Discussion of Phylogenetic Relationships
- Belemnoidea †
Extant coleoids form a monophyletic group, the Neocoleoidea, as evidenced by the uniform presence of suckers. Their sister group, the Belemnoidea, is characterized by the presence of hooks that are derived, perhaps, from muscular papillae, the homologues of trabeculae or cirri that lie lateral to the suckers in living coleoids (e.g. Engeser and Bandel, 1988, see also Haas, 1989).
The Decapodiformes is supported by only a single morphological character that has been demonstrated to be apomorphic (i.e. derived): the modification of the fourth pair of arms as tentacles (Young and Vecchione, 1996). The monophyly, however, is supported by molecular cladistic studies (Bonnaud et al. 1997; Carlini and Graves, 1999). The problem with morphology, however, is not due to a lack of shared character states among decapods but instead results from our inability to polarize these states. The outgroup on which most polarity decisions are based is the Nautiloidea. Unfortunately, this group is morphologically very different from coleoids and many characters are not applicable to both groups.
Young and Vecchione (1996, 2002) found five unambiguous character states that supported the monophyly of the Octopodiformes:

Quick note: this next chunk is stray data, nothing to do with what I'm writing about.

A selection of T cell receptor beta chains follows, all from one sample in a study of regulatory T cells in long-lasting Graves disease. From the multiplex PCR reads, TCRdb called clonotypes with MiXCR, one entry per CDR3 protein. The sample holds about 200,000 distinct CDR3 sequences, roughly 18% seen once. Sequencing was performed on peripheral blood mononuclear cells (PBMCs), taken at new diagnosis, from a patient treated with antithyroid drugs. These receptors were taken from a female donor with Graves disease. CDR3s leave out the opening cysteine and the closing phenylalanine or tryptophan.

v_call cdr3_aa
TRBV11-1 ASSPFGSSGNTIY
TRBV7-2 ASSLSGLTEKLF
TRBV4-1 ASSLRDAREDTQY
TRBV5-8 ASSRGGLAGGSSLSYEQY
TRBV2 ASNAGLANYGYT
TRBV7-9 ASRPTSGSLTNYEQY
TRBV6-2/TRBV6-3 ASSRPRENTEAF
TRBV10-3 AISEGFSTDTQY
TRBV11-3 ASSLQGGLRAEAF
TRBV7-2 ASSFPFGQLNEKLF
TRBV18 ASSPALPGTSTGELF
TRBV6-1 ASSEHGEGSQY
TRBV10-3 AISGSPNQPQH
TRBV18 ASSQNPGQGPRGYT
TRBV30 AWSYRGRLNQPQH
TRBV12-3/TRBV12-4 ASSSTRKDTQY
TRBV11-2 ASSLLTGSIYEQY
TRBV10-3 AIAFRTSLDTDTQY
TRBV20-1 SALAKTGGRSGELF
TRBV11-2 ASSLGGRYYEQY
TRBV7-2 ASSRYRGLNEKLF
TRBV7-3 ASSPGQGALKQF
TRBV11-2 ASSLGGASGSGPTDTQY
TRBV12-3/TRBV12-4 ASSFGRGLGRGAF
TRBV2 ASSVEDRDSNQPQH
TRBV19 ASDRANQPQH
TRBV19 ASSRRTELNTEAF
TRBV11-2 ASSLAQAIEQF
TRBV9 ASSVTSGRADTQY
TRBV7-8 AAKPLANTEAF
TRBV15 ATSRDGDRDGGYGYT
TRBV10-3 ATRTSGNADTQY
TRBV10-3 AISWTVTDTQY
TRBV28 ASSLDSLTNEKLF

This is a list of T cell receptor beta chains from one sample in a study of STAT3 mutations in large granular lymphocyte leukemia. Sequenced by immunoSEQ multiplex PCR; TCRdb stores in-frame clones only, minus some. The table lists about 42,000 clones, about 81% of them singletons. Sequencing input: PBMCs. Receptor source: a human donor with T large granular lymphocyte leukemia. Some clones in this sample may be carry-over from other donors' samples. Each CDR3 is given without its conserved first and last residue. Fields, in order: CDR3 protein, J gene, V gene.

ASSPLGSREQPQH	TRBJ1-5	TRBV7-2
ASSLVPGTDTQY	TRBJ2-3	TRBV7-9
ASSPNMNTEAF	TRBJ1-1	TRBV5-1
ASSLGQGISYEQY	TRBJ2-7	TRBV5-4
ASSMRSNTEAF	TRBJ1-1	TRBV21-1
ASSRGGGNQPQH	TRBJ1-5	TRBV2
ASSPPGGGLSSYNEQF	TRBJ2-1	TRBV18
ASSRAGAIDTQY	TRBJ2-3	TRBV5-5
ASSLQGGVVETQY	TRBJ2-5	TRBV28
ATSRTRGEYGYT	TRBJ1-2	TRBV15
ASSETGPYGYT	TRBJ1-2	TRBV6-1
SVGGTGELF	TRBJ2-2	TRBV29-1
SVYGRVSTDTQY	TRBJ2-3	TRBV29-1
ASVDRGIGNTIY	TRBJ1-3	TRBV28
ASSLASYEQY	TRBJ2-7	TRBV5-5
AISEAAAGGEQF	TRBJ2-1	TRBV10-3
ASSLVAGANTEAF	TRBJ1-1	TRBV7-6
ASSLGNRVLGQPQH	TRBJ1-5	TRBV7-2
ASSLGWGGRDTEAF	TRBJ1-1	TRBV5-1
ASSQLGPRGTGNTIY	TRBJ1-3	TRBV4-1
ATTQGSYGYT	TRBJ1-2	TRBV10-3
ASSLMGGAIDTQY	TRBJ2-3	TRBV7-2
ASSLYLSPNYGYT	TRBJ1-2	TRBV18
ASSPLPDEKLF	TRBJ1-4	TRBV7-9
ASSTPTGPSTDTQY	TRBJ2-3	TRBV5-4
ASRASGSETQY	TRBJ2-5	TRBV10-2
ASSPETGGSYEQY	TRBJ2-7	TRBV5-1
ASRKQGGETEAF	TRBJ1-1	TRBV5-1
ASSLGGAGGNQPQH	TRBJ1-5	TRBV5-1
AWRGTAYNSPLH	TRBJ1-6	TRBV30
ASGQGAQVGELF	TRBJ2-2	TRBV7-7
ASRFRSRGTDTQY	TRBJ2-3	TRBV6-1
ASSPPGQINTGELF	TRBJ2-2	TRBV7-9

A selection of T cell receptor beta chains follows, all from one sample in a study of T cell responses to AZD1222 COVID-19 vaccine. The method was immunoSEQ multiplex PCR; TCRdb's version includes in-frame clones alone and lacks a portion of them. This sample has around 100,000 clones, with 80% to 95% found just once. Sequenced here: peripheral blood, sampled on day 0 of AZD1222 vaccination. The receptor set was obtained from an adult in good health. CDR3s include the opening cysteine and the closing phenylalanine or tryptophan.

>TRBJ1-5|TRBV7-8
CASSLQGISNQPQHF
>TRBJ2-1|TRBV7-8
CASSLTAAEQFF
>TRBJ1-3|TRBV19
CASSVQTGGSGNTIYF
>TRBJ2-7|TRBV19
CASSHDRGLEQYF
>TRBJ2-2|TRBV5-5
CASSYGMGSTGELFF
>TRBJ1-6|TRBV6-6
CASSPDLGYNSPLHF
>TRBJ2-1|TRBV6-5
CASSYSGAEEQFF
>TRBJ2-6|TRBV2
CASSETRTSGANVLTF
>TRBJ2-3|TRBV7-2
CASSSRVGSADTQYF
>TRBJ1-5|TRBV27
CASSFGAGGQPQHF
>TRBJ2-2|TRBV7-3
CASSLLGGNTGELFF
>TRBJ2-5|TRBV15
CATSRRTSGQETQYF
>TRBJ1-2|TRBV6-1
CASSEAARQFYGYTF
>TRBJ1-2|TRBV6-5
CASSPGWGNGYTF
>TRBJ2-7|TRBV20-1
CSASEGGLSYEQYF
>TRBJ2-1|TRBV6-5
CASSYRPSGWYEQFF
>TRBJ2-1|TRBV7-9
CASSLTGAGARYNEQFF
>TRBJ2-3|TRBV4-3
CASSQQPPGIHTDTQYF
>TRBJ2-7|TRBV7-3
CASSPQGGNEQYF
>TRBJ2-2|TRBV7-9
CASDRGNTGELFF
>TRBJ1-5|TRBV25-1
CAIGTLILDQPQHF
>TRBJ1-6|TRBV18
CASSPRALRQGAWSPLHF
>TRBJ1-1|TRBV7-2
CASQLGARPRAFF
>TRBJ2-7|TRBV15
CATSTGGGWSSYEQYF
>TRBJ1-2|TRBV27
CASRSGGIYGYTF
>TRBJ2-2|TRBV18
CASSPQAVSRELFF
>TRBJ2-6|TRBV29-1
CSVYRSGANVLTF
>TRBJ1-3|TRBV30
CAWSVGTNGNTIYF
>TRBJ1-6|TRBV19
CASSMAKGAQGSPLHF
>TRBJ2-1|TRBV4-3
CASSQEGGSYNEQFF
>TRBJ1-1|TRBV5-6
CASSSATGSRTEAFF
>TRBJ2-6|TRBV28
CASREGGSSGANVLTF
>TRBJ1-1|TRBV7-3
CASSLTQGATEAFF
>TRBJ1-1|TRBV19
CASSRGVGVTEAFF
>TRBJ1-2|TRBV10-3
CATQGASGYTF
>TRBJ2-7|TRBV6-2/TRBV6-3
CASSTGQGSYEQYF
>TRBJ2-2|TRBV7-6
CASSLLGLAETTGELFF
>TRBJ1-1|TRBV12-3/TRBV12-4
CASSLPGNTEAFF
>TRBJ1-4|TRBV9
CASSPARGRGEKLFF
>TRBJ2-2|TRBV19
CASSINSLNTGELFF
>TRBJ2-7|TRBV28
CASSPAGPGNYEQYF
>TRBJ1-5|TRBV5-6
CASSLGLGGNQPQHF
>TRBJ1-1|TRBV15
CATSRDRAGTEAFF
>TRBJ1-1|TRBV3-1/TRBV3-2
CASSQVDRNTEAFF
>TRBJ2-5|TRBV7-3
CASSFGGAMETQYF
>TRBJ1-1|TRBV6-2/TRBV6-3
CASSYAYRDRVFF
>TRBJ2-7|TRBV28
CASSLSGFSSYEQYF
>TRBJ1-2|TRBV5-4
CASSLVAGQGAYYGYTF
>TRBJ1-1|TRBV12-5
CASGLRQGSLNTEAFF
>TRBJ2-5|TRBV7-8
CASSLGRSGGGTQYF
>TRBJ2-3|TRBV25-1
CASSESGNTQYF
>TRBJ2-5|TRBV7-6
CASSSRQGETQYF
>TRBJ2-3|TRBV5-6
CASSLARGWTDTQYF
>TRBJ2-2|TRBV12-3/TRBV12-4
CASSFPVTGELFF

- Presence of an outer statocyst capsule.
- Superior buccal lobes adjacent (fused at edges) or fused to posterior buccal lobes of the brain.
- Arms II modified as filaments. (This assumes an "ordered" evolutionary relationship of the character states: arms II unmodified - arms II modified - arms II absent.)
- Primary gill lamellae possess a partial or complete median septum.
- Secondary gill lamellae possess a partial or complete median septum.
An evolutionary study by Hass (2002) also placed the Vampyromorpha and Octopoda together as a monophyletic group on the basis of a combination of characters four and five above (he independently recognized these characters but defined them slightly differently). Molecular studies support the monophyly of this group (Carlini and Graves, 1999) or give it equivocal support (Bonnaud et al., 1997).
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